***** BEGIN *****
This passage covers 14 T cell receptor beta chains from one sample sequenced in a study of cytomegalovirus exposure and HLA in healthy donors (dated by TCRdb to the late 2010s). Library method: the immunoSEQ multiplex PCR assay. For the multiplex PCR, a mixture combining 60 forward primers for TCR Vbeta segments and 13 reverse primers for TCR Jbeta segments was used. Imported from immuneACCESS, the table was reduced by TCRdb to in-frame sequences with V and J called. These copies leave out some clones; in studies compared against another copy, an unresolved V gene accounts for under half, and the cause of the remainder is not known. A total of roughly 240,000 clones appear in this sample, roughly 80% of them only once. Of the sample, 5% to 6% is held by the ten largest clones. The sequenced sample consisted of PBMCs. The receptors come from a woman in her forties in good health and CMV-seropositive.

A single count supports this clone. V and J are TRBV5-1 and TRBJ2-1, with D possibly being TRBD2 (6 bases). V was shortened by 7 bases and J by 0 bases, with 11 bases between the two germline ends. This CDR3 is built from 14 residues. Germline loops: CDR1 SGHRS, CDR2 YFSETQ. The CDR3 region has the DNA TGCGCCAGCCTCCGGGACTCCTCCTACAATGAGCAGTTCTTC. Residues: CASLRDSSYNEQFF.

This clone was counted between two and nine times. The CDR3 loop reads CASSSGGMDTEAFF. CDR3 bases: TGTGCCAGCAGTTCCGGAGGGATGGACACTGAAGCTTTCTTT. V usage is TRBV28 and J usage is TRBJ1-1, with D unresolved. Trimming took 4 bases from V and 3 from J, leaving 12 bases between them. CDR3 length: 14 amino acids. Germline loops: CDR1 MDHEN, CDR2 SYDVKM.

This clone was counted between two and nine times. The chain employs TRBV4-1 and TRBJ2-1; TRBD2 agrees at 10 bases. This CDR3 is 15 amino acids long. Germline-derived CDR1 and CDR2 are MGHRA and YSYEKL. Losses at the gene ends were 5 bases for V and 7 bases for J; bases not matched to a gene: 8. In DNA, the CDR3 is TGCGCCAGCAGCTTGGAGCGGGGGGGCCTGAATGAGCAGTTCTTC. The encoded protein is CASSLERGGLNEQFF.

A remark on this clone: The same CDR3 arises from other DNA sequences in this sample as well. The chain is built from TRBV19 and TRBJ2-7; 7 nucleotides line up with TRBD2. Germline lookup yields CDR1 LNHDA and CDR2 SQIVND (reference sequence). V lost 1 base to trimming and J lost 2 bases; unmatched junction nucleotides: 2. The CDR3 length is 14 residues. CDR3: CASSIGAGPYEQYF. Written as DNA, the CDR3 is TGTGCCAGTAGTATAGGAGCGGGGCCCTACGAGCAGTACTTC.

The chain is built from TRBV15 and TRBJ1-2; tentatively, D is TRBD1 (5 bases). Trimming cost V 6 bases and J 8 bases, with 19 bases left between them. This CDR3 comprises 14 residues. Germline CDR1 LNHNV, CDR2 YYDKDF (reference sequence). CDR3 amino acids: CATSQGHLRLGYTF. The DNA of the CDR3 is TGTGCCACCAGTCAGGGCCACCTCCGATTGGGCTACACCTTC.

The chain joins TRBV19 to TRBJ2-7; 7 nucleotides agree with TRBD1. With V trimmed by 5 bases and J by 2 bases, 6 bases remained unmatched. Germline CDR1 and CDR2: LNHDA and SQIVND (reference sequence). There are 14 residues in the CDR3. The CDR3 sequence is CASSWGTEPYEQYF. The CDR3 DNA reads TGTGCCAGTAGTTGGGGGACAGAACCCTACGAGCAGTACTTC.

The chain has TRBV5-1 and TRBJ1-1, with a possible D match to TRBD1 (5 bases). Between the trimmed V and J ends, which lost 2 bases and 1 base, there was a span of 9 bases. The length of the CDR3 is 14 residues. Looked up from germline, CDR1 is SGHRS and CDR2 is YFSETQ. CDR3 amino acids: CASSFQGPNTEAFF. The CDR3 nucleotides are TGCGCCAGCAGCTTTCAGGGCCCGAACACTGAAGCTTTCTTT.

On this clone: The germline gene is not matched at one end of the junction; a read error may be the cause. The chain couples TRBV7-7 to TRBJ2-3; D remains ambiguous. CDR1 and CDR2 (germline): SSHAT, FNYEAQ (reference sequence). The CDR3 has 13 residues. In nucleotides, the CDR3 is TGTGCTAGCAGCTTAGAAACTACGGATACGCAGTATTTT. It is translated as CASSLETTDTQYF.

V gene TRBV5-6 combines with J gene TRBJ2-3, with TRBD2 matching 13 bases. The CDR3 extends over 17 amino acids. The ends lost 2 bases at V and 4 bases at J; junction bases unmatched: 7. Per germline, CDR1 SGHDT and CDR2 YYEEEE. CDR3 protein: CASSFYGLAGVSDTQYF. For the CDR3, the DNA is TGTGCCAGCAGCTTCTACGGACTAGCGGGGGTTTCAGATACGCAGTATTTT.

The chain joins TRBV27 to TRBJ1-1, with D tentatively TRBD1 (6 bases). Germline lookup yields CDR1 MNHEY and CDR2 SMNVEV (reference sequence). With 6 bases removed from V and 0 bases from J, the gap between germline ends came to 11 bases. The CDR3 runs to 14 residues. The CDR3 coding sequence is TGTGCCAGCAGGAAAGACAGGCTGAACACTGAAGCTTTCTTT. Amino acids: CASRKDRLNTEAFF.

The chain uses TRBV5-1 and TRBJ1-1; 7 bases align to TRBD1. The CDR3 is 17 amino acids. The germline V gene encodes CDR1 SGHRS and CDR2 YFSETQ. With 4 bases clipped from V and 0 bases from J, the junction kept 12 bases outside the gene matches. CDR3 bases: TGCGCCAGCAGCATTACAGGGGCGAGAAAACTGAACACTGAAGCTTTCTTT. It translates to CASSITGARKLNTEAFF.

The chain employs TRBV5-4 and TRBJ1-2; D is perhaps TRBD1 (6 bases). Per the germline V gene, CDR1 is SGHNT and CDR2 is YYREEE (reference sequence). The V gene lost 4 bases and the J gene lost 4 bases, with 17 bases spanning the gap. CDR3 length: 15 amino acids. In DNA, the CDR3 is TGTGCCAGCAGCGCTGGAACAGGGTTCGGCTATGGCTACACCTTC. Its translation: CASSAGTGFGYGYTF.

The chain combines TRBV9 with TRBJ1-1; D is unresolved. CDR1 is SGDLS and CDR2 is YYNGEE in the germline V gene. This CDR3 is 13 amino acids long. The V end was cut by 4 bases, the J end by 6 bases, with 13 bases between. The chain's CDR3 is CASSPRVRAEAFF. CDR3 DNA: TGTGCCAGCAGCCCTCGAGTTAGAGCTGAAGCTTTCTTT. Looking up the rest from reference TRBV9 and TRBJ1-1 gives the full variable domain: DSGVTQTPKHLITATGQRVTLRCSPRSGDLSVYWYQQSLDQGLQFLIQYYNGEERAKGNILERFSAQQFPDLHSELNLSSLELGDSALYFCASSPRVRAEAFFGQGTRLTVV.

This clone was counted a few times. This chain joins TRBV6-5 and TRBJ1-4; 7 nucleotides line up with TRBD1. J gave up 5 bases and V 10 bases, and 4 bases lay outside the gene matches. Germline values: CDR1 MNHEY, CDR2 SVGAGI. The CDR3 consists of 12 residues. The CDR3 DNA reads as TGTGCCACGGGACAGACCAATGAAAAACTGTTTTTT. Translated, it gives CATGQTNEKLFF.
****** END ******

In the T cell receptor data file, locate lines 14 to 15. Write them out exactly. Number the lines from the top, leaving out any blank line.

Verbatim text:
The chain combines TRBV9 with TRBJ1-1; D is unresolved. CDR1 is SGDLS and CDR2 is YYNGEE in the germline V gene. This CDR3 is 13 amino acids long. The V end was cut by 4 bases, the J end by 6 bases, with 13 bases between. The chain's CDR3 is CASSPRVRAEAFF. CDR3 DNA: TGTGCCAGCAGCCCTCGAGTTAGAGCTGAAGCTTTCTTT. Looking up the rest from reference TRBV9 and TRBJ1-1 gives the full variable domain: DSGVTQTPKHLITATGQRVTLRCSPRSGDLSVYWYQQSLDQGLQFLIQYYNGEERAKGNILERFSAQQFPDLHSELNLSSLELGDSALYFCASSPRVRAEAFFGQGTRLTVV.

This clone was counted a few times. This chain joins TRBV6-5 and TRBJ1-4; 7 nucleotides line up with TRBD1. J gave up 5 bases and V 10 bases, and 4 bases lay outside the gene matches. Germline values: CDR1 MNHEY, CDR2 SVGAGI. The CDR3 consists of 12 residues. The CDR3 DNA reads as TGTGCCACGGGACAGACCAATGAAAAACTGTTTTTT. Translated, it gives CATGQTNEKLFF.